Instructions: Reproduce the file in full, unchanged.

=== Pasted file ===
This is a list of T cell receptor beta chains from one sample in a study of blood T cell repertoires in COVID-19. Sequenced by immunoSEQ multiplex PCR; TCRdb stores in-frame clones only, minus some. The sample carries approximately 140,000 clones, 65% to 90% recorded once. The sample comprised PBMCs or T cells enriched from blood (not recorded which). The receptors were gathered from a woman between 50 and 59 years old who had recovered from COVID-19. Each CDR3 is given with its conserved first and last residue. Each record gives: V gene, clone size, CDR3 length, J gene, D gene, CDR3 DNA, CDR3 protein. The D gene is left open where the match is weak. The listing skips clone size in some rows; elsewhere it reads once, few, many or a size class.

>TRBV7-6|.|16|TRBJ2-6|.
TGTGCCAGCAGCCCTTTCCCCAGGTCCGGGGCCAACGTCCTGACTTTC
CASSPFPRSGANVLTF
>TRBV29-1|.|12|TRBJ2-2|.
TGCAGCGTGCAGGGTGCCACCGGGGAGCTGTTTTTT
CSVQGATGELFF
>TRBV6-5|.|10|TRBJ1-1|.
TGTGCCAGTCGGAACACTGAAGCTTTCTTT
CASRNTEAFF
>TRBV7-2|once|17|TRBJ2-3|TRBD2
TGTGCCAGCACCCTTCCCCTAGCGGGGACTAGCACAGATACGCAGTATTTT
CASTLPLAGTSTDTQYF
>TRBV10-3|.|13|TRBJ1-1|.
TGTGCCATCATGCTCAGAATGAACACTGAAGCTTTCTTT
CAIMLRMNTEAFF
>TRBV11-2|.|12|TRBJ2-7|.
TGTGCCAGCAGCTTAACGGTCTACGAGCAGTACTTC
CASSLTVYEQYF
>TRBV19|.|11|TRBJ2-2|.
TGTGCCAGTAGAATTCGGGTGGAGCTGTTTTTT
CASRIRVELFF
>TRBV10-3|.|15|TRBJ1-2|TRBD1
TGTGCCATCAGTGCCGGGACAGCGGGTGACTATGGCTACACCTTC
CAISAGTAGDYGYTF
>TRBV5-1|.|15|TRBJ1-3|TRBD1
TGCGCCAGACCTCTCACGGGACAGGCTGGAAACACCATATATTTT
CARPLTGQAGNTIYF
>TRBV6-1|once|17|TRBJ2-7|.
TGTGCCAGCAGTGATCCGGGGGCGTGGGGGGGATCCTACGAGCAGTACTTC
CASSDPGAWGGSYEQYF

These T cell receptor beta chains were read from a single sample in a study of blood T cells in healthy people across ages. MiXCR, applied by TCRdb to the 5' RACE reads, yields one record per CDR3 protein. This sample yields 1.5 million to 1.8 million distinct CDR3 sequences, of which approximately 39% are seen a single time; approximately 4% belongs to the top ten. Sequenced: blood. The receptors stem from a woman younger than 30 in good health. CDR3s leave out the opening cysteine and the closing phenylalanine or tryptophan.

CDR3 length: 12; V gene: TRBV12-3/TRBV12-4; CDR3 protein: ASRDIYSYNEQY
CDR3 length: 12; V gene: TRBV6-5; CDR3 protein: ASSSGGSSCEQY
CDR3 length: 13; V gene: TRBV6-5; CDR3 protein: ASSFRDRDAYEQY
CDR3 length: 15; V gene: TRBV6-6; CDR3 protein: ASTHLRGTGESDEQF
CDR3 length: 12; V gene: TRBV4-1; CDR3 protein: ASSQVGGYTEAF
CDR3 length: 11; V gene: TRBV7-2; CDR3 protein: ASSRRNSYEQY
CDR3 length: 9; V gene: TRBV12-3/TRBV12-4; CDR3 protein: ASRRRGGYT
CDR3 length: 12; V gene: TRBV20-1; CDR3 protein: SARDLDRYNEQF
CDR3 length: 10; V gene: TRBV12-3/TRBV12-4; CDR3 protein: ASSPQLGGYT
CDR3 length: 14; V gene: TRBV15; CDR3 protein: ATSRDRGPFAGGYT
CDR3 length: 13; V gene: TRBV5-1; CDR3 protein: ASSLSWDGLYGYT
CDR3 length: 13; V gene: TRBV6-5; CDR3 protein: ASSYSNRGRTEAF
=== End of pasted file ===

This is a list of T cell receptor beta chains from one sample in a study of blood T cell repertoires in COVID-19. Sequenced by immunoSEQ multiplex PCR; TCRdb stores in-frame clones only, minus some. The sample carries approximately 140,000 clones, 65% to 90% recorded once. The sample comprised PBMCs or T cells enriched from blood (not recorded which). The receptors were gathered from a woman between 50 and 59 years old who had recovered from COVID-19. Each CDR3 is given with its conserved first and last residue. Each record gives: V gene, clone size, CDR3 length, J gene, D gene, CDR3 DNA, CDR3 protein. The D gene is left open where the match is weak. The listing skips clone size in some rows; elsewhere it reads once, few, many or a size class.

>TRBV7-6|.|16|TRBJ2-6|.
TGTGCCAGCAGCCCTTTCCCCAGGTCCGGGGCCAACGTCCTGACTTTC
CASSPFPRSGANVLTF
>TRBV29-1|.|12|TRBJ2-2|.
TGCAGCGTGCAGGGTGCCACCGGGGAGCTGTTTTTT
CSVQGATGELFF
>TRBV6-5|.|10|TRBJ1-1|.
TGTGCCAGTCGGAACACTGAAGCTTTCTTT
CASRNTEAFF
>TRBV7-2|once|17|TRBJ2-3|TRBD2
TGTGCCAGCACCCTTCCCCTAGCGGGGACTAGCACAGATACGCAGTATTTT
CASTLPLAGTSTDTQYF
>TRBV10-3|.|13|TRBJ1-1|.
TGTGCCATCATGCTCAGAATGAACACTGAAGCTTTCTTT
CAIMLRMNTEAFF
>TRBV11-2|.|12|TRBJ2-7|.
TGTGCCAGCAGCTTAACGGTCTACGAGCAGTACTTC
CASSLTVYEQYF
>TRBV19|.|11|TRBJ2-2|.
TGTGCCAGTAGAATTCGGGTGGAGCTGTTTTTT
CASRIRVELFF
>TRBV10-3|.|15|TRBJ1-2|TRBD1
TGTGCCATCAGTGCCGGGACAGCGGGTGACTATGGCTACACCTTC
CAISAGTAGDYGYTF
>TRBV5-1|.|15|TRBJ1-3|TRBD1
TGCGCCAGACCTCTCACGGGACAGGCTGGAAACACCATATATTTT
CARPLTGQAGNTIYF
>TRBV6-1|once|17|TRBJ2-7|.
TGTGCCAGCAGTGATCCGGGGGCGTGGGGGGGATCCTACGAGCAGTACTTC
CASSDPGAWGGSYEQYF

These T cell receptor beta chains were read from a single sample in a study of blood T cells in healthy people across ages. MiXCR, applied by TCRdb to the 5' RACE reads, yields one record per CDR3 protein. This sample yields 1.5 million to 1.8 million distinct CDR3 sequences, of which approximately 39% are seen a single time; approximately 4% belongs to the top ten. Sequenced: blood. The receptors stem from a woman younger than 30 in good health. CDR3s leave out the opening cysteine and the closing phenylalanine or tryptophan.

CDR3 length: 12; V gene: TRBV12-3/TRBV12-4; CDR3 protein: ASRDIYSYNEQY
CDR3 length: 12; V gene: TRBV6-5; CDR3 protein: ASSSGGSSCEQY
CDR3 length: 13; V gene: TRBV6-5; CDR3 protein: ASSFRDRDAYEQY
CDR3 length: 15; V gene: TRBV6-6; CDR3 protein: ASTHLRGTGESDEQF
CDR3 length: 12; V gene: TRBV4-1; CDR3 protein: ASSQVGGYTEAF
CDR3 length: 11; V gene: TRBV7-2; CDR3 protein: ASSRRNSYEQY
CDR3 length: 9; V gene: TRBV12-3/TRBV12-4; CDR3 protein: ASRRRGGYT
CDR3 length: 12; V gene: TRBV20-1; CDR3 protein: SARDLDRYNEQF
CDR3 length: 10; V gene: TRBV12-3/TRBV12-4; CDR3 protein: ASSPQLGGYT
CDR3 length: 14; V gene: TRBV15; CDR3 protein: ATSRDRGPFAGGYT
CDR3 length: 13; V gene: TRBV5-1; CDR3 protein: ASSLSWDGLYGYT
CDR3 length: 13; V gene: TRBV6-5; CDR3 protein: ASSYSNRGRTEAF